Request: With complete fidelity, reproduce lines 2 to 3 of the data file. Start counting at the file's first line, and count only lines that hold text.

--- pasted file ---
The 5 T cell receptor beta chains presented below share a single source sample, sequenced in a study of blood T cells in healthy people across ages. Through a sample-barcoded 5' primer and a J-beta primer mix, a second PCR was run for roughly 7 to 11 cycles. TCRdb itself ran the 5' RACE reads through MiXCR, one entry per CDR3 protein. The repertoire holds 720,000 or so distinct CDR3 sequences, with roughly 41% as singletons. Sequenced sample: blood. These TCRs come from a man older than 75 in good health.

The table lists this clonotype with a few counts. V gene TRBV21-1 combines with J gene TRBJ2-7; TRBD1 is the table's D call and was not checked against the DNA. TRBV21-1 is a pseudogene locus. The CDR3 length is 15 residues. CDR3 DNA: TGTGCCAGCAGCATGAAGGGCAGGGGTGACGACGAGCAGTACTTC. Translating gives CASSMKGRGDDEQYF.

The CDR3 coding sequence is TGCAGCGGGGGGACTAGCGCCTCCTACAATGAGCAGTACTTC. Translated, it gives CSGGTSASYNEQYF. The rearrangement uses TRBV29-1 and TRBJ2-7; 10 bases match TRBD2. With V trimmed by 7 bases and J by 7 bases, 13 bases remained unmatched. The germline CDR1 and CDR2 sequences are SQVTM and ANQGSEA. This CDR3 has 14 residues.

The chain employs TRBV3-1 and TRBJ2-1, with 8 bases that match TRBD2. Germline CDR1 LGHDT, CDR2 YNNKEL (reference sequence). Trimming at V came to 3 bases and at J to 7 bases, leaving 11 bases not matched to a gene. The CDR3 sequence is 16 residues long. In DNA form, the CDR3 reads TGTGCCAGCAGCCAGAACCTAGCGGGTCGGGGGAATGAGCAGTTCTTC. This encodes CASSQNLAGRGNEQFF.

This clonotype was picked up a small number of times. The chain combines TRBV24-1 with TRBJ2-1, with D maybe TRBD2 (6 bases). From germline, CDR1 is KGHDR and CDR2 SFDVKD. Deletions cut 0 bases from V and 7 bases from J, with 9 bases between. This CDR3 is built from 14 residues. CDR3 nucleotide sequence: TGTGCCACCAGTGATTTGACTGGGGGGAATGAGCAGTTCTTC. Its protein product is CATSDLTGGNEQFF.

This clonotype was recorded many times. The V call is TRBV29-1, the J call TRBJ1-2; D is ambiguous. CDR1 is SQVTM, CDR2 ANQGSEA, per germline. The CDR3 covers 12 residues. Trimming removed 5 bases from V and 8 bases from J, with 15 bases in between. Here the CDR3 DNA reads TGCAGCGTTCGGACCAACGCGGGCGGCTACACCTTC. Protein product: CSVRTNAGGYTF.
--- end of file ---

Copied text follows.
The table lists this clonotype with a few counts. V gene TRBV21-1 combines with J gene TRBJ2-7; TRBD1 is the table's D call and was not checked against the DNA. TRBV21-1 is a pseudogene locus. The CDR3 length is 15 residues. CDR3 DNA: TGTGCCAGCAGCATGAAGGGCAGGGGTGACGACGAGCAGTACTTC. Translating gives CASSMKGRGDDEQYF.

The CDR3 coding sequence is TGCAGCGGGGGGACTAGCGCCTCCTACAATGAGCAGTACTTC. Translated, it gives CSGGTSASYNEQYF. The rearrangement uses TRBV29-1 and TRBJ2-7; 10 bases match TRBD2. With V trimmed by 7 bases and J by 7 bases, 13 bases remained unmatched. The germline CDR1 and CDR2 sequences are SQVTM and ANQGSEA. This CDR3 has 14 residues.